So I’ve been watching this for a number of years, I know the company, I think they’ve needed capital to put more money into the technology to update it, and to expand it. Other companies are now coming onto the radar that are trying to do similar things. I think that they have a very effective tool that reduces risk of mining companies in exploration in the sense of narrowing it down to highly qualified areas.

And then obviously you still need your logistical team and your geological team and geo-physical team, and all the other aspect type of analysis tools before you drill and so forth. So I felt that in today’s world Windfall’s CARDS technology would be more acceptable to companies. A lot of geologists like to take credit for their discoveries and like to be the heroes, if you will. And there’s been, I know, historical pushback by geologists and geological teams to use technology and to rely on technology when they have limited capital budgets, but the proof’s in the pudding and I think the Windfall Geotek tool is effective and I wanted to invest in a company that could do what they’re doing and that was a big reason why I got involved. I think the time is right and like I say, I’m familiar with the landscape.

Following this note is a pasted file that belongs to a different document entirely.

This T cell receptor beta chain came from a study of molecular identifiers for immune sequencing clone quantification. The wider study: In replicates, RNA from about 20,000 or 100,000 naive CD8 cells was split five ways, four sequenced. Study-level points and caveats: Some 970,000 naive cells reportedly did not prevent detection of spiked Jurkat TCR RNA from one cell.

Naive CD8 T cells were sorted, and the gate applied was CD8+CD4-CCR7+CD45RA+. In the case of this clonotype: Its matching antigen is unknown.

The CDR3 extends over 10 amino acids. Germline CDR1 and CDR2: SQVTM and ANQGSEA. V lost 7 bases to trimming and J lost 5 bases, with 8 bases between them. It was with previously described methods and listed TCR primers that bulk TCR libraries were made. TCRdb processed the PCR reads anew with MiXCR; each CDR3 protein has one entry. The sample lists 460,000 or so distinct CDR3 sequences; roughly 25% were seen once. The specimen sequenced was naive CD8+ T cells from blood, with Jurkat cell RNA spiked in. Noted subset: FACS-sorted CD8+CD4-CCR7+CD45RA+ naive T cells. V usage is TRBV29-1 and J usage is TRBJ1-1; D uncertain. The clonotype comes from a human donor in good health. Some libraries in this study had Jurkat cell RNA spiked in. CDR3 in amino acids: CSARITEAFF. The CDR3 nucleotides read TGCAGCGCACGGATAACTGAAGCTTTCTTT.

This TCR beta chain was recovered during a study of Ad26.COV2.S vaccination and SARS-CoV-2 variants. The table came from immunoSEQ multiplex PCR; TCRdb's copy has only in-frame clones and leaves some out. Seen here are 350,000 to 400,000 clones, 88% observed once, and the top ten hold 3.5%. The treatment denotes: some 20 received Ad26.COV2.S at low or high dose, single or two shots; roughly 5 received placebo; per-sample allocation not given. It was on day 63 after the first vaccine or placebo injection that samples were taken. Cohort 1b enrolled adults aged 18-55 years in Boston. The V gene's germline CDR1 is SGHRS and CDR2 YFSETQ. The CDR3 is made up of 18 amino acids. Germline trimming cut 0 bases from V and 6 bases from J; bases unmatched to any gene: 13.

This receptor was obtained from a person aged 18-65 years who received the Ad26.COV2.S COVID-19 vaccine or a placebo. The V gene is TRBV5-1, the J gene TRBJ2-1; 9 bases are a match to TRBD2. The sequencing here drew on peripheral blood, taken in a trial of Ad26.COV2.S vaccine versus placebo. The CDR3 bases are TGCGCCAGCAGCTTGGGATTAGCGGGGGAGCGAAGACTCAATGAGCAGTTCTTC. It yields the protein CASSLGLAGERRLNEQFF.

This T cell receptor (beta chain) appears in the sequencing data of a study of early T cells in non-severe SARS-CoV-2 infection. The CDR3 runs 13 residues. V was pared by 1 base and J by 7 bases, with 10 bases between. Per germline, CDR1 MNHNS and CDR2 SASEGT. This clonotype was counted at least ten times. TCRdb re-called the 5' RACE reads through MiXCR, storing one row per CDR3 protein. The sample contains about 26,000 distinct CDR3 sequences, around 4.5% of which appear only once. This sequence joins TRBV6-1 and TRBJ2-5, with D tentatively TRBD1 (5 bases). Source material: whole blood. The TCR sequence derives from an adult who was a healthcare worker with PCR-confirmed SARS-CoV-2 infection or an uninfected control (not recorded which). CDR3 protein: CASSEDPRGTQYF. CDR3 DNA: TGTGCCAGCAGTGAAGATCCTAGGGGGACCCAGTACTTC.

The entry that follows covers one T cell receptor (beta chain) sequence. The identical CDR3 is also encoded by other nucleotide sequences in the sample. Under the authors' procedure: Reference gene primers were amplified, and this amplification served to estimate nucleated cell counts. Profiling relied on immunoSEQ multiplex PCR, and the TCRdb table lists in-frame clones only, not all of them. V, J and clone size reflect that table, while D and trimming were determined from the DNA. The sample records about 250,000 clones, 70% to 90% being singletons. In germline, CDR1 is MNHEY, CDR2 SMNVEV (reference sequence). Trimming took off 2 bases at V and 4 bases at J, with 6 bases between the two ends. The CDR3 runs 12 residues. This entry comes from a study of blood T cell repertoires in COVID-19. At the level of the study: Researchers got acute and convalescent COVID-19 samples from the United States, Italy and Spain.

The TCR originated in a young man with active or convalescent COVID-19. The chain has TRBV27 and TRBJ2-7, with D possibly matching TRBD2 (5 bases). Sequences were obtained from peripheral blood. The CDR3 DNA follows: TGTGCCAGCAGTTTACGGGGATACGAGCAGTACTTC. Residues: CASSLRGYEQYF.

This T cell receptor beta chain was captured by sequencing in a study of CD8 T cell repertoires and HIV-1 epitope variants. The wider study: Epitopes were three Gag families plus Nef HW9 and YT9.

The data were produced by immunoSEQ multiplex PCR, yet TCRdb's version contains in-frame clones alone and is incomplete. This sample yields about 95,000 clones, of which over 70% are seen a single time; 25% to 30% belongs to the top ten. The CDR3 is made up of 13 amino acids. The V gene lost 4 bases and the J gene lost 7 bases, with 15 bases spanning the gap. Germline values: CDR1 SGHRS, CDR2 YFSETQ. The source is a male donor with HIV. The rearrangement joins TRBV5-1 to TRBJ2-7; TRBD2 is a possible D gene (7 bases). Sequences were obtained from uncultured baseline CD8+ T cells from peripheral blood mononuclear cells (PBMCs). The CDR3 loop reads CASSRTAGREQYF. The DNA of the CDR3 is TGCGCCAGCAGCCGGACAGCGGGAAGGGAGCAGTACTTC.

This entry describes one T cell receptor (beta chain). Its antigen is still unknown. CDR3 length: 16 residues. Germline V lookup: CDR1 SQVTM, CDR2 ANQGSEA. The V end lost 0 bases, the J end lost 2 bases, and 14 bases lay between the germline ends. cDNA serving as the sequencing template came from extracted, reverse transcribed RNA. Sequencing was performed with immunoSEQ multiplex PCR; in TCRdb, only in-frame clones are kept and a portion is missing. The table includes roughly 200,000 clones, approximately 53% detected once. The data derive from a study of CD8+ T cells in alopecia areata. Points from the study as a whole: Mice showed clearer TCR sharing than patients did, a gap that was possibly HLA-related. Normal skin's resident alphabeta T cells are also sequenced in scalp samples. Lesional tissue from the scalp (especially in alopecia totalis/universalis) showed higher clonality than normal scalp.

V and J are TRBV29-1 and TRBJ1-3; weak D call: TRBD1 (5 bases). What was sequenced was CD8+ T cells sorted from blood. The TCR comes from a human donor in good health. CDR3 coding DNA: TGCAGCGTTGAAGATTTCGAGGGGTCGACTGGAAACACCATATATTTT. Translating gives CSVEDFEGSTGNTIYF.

Goldfinger: I know that large mining companies like Rio Tinto are using artificial intelligence and data mining in their analysis of projects. Do you think of Windfall as an acquisition target for a major, because it might just be cheaper for them to buy out WIN and acquire their technology and their experience and all the data that they’ve managed to accumulate over 15 years?

Sheldon Inwentash: Well, you know what, a lot of them have used IBM Watson as a tool. I think that a lot of them have had limited success from whatever they’ve used. I’m not sure how much belief they have in technology. You just have to presume that they’re all doing some work internally to invest in this sort of space, and obviously entrepreneurs and innovative companies are normally the ones that innovate, not big companies.